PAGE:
A Place in Time spotlights a significant cultural resource - a district, site, building, structure or object - entered in the National Register of Historic Places.
Erie Masonic Temple. Pennsylvania State Historic Preservation Office

Erie Masonic Temple.
Pennsylvania State Historic Preservation Office

Pennsylvania has the largest membership of Masonic Grand Lodges in the United States, with approximately 100,000 current members. As a reflection of the prominent role that Freemasonry has played in the history of the commonwealth, many of its cities are home to a historic or architecturally significant Masonic Temple building. These buildings are as diverse as the cities in which they sit. Masonic meeting spaces range from a second-floor room over a commercial storefront in a small downtown to the cathedral-like Masonic Temples in large cities.

Declining membership and the costs of maintaining older buildings have led some Masonic organizations to sell their buildings to developers for new uses. Homestead’s Masonic Hall has been transformed into apartments, and Pittsburgh’s grand former Masonic Temple has been adapted as the University of Pittsburgh’s alumni hall.

But the Erie Masonic Temple at 32 West 8th Street in Erie is an exception. To those passing by, the temple might appear to be a Renaissance Revival office building or a department store, just like the Boston Store with which it shares the city block. From the outside, the Erie Masonic Temple looks as if it is a mixed-use commercial building in the Italian Renaissance Revival style in the form of a palazzo. It was designed by the Pittsburgh architecture firm of Alden & Harlow and constructed between 1909 and 1910 with a limestone and yellow-brick façade over an internal steel structure and topped by a terra cotta–bracketed cornice. Several minor cosmetic alterations have been made to the building, but the temple remains virtually unchanged from when it was first constructed and retains an extraordinarily high degree of both exterior and interior integrity. This building was commissioned by the Masonic Temple Association of Erie as a permanent home for the Erie Chapter of the Grand Lodge of Pennsylvania and other local Masonic-affiliated organizations in Erie.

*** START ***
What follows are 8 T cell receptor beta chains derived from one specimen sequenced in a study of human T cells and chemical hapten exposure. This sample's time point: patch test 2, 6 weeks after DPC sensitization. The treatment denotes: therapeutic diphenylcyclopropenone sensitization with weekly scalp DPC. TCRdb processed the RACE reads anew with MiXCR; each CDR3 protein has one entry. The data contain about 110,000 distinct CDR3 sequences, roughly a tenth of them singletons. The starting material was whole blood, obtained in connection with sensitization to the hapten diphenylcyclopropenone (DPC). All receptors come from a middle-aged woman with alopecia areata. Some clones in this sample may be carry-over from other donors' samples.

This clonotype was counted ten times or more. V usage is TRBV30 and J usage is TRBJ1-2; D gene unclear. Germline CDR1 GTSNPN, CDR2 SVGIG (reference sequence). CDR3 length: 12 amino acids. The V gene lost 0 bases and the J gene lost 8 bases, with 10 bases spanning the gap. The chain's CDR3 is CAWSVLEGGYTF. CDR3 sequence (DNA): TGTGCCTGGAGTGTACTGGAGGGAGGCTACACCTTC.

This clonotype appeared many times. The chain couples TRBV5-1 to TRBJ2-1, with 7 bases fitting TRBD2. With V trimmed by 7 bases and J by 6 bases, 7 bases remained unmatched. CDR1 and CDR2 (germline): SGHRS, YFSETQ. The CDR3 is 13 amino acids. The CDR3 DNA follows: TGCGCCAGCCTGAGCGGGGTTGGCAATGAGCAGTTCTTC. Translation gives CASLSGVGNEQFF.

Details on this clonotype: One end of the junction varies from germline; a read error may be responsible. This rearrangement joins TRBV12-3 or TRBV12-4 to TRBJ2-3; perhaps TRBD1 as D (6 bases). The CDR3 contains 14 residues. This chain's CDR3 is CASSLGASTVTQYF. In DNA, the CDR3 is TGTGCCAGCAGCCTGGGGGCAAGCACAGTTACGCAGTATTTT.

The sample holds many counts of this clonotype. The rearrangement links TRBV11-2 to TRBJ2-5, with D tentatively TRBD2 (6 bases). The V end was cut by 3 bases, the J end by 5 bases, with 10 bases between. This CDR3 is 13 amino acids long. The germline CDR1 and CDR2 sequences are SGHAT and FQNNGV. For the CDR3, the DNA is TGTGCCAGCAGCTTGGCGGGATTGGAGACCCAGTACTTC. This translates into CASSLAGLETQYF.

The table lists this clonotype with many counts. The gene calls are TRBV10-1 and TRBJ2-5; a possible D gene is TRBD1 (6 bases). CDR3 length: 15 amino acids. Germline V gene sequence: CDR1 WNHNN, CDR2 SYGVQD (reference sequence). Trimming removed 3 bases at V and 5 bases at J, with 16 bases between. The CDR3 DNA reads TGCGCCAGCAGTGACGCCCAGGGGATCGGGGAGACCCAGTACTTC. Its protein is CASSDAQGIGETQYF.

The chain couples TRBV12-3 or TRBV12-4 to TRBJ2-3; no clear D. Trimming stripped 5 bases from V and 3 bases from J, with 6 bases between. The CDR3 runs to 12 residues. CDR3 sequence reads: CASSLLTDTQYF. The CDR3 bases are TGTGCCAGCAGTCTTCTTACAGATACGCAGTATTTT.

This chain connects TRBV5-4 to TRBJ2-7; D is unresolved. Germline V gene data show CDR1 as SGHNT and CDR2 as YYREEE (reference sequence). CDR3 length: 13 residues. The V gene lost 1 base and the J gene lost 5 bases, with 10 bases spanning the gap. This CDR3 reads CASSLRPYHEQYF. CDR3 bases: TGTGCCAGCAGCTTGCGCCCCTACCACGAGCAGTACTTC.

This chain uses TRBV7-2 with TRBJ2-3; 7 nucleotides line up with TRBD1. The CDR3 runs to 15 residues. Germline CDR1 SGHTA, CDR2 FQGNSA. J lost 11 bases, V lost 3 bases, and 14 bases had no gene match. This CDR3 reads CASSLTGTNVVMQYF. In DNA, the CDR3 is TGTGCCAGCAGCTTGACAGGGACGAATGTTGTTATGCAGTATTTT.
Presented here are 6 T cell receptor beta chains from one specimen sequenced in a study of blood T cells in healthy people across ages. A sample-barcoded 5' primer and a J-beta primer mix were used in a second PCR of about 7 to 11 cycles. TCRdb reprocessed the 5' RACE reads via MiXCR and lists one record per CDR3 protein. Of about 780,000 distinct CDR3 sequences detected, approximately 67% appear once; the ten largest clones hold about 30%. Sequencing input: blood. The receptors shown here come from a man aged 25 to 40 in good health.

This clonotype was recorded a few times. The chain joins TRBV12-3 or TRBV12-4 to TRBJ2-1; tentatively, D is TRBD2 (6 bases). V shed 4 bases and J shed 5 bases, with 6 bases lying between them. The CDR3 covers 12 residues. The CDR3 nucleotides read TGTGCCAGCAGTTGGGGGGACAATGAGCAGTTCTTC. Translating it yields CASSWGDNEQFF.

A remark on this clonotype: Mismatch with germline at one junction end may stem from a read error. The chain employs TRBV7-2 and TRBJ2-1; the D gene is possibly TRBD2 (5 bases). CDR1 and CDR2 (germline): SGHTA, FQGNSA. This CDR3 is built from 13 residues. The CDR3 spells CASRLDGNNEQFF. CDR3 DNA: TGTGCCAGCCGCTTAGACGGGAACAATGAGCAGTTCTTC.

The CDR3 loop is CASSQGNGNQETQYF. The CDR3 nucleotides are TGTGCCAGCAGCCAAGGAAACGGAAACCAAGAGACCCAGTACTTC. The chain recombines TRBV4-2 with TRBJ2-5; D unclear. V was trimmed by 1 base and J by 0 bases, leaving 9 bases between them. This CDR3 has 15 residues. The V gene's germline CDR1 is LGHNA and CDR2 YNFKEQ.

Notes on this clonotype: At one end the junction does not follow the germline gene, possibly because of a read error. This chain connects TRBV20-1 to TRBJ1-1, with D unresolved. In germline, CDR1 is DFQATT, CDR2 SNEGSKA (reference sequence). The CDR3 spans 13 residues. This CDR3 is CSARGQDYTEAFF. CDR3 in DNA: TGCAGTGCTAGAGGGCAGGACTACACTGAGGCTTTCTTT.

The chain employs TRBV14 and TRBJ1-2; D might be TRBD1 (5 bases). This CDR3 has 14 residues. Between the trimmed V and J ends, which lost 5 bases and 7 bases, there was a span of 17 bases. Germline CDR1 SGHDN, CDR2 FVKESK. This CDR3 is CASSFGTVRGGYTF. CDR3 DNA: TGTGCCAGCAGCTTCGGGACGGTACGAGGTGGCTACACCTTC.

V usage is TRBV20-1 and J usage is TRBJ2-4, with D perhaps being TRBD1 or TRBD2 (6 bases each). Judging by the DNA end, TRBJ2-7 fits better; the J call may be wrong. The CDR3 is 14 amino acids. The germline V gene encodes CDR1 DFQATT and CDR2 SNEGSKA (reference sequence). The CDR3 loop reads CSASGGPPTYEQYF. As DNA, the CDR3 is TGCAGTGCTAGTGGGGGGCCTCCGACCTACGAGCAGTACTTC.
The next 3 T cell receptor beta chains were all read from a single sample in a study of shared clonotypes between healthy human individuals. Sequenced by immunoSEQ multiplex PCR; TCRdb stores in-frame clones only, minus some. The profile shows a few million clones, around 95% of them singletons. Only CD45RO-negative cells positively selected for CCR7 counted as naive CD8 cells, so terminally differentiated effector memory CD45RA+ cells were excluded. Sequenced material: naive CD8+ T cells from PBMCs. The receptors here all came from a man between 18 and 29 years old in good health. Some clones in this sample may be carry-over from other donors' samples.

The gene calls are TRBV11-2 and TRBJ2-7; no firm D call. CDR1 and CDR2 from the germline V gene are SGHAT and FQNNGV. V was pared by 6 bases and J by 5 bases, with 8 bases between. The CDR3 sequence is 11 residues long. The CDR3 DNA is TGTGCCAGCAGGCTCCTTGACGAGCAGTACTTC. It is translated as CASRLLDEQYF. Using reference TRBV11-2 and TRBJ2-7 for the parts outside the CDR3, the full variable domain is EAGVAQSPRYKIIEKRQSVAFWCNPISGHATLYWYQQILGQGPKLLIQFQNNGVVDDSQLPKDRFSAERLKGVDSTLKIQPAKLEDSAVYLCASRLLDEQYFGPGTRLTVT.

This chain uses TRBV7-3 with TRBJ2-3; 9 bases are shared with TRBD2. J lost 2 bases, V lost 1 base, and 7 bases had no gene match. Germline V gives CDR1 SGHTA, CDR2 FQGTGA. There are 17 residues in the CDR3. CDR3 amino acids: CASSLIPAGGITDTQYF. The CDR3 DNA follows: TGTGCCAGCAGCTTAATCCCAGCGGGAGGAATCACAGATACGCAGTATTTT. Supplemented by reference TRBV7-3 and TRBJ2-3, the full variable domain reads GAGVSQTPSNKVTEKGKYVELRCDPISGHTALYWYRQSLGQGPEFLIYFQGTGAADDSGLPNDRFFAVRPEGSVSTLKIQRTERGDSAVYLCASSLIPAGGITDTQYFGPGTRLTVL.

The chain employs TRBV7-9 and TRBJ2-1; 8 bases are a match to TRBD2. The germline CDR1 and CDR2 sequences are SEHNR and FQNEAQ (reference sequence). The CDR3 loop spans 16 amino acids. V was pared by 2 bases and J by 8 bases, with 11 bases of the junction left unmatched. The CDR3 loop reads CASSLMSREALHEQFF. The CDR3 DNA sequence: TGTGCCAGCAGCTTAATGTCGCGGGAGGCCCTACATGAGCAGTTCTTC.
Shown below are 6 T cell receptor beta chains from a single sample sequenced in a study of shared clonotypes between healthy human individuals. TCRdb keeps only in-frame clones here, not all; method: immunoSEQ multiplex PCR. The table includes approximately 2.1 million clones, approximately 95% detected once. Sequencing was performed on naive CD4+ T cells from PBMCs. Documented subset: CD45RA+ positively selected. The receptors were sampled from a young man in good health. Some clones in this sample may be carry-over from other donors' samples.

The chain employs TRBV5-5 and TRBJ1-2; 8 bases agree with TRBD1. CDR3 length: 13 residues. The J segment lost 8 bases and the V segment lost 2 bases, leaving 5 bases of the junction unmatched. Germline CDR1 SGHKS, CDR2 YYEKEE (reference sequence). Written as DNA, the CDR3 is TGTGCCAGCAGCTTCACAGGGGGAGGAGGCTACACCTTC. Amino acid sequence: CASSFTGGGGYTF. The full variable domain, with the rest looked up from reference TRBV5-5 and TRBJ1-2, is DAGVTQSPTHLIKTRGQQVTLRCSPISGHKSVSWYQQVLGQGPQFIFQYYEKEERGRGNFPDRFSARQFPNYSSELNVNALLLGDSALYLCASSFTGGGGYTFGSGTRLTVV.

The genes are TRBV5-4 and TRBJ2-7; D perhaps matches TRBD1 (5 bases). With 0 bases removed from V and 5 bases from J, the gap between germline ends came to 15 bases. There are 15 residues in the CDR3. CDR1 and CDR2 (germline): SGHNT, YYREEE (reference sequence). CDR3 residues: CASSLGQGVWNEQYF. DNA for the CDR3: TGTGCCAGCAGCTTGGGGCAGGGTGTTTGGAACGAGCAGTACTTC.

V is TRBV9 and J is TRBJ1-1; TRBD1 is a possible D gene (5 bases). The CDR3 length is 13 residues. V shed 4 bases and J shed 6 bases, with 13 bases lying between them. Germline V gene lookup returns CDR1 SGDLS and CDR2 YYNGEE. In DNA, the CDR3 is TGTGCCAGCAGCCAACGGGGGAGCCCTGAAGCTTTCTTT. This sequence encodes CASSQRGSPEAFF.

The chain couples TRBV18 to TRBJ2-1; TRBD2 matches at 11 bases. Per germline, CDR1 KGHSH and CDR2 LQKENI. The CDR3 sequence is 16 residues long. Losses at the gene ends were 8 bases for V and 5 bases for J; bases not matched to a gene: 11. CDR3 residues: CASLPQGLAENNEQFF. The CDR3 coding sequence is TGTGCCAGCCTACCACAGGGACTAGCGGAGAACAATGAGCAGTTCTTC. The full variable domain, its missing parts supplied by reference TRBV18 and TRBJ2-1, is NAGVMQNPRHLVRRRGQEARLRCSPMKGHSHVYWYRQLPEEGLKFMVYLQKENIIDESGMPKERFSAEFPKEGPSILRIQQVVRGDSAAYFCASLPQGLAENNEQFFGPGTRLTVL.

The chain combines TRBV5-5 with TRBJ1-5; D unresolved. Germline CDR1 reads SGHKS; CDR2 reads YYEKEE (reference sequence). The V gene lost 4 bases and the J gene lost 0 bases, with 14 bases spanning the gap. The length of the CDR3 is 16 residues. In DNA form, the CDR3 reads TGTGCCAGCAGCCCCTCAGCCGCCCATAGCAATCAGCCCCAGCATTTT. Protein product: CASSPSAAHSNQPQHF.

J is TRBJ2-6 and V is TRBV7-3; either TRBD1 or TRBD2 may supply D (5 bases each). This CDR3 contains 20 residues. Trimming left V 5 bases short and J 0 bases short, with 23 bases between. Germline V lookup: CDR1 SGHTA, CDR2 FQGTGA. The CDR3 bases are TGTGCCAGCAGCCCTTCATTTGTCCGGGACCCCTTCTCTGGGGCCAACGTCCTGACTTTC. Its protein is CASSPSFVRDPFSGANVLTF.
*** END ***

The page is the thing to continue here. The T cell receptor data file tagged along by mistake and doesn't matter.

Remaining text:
Deep within its walls, the Erie Masonic Temple holds ceremonial spaces accessible only to the Masonic members; however, these sacred spaces are enveloped by retail storefronts at the street level, professional offices above the first floor, a double-height ballroom, and a subterranean catering hall. The income from these uses has ensured the preservation of the building for the last 111 years and continues to provide a home to Erie’s men’s Masonic fraternal organizations, Masonic-related organizations open to women (Order of the Eastern Star, Order of the White Shrine of Jerusalem), and Masonic youth groups (DeMolay for young men and International Order of the Rainbow for Girls for young women) who have met in that building uninterrupted since its completion.

The Erie Masonic Temple was to be a dedicated space for members to meet, socialize, conduct lodge business, receive new members, and plan service projects. Rather than construct an insular temple building to exclude the larger community, the Erie Masonic Temple Association chose to act as a good neighbor to the City of Erie and serve as a nonprofit real estate developer and landlord, consistent with the tenets of Freemasonry as a benevolent fraternal organization that helps others through charitable endeavors in the local community.

The Erie Masonic Temple was individually listed in the National Register of Historic Places on August 31, 2020. For more information, visit masonictempleerie.com.


Recent listings in the National Register of Historic Places include Clark’s Ferry Tavern, Duncannon, Perry County; Fort Dewart, Allegheny Township vicinity, Somerset County; Hazelwood Brewing Co., Pittsburgh, Allegheny County; Hunter Saw & Machine Co., Pittsburgh, Allegheny County; Mount Tabor AME Zion Church and Cemetery, Mount Holly Springs, Cumberland County; St. Gabriel’s Roman Catholic Church Complex, Philadelphia; and Henry Whitaker’s Sons’ Mill, Philadelphia.


Jenna Solomon is a historic preservation specialist who reviews National Register nominations in the Pennsylvania State Historic Preservation Office.